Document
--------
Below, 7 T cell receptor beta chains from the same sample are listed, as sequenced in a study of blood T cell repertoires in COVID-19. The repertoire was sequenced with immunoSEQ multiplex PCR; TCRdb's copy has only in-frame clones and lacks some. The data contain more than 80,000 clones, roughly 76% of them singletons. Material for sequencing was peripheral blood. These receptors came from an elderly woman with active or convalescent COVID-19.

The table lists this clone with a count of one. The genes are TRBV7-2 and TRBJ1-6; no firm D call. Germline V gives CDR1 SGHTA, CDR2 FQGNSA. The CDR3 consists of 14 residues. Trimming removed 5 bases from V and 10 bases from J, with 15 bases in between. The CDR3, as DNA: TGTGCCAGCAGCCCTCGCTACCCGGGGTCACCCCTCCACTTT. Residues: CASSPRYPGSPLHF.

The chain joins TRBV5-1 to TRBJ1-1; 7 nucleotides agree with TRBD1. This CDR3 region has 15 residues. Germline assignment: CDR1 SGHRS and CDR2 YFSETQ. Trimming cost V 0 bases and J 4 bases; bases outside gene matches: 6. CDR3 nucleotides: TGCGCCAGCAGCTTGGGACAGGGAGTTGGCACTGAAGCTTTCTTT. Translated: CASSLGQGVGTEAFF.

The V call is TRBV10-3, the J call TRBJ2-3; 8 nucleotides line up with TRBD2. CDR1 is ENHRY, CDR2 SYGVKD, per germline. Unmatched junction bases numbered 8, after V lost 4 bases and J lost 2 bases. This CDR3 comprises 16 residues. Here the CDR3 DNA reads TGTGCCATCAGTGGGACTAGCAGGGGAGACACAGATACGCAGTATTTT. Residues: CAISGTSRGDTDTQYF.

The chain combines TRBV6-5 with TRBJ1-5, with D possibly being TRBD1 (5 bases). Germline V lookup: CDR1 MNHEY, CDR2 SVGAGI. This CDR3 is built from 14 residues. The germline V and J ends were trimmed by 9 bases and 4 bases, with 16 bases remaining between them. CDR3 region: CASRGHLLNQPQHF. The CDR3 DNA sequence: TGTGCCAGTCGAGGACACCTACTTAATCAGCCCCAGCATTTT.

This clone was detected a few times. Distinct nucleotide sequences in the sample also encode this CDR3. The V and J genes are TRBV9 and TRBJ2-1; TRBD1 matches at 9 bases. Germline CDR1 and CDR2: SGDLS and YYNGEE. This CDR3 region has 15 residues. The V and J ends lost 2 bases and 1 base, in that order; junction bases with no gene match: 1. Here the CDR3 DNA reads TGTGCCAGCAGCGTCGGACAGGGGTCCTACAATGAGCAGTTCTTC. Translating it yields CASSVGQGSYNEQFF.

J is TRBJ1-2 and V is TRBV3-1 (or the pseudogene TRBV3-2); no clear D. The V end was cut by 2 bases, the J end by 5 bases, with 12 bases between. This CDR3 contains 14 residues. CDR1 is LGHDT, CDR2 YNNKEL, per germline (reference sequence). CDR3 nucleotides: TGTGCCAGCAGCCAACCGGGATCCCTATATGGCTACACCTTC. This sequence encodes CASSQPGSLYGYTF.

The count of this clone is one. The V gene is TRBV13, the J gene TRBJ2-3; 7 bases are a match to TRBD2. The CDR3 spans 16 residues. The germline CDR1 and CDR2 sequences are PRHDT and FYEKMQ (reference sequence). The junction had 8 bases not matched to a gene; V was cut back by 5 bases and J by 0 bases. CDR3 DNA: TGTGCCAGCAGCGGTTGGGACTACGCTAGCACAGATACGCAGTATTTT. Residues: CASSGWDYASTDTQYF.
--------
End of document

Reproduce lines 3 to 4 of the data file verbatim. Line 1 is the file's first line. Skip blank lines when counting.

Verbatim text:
The chain joins TRBV5-1 to TRBJ1-1; 7 nucleotides agree with TRBD1. This CDR3 region has 15 residues. Germline assignment: CDR1 SGHRS and CDR2 YFSETQ. Trimming cost V 0 bases and J 4 bases; bases outside gene matches: 6. CDR3 nucleotides: TGCGCCAGCAGCTTGGGACAGGGAGTTGGCACTGAAGCTTTCTTT. Translated: CASSLGQGVGTEAFF.

The V call is TRBV10-3, the J call TRBJ2-3; 8 nucleotides line up with TRBD2. CDR1 is ENHRY, CDR2 SYGVKD, per germline. Unmatched junction bases numbered 8, after V lost 4 bases and J lost 2 bases. This CDR3 comprises 16 residues. Here the CDR3 DNA reads TGTGCCATCAGTGGGACTAGCAGGGGAGACACAGATACGCAGTATTTT. Residues: CAISGTSRGDTDTQYF.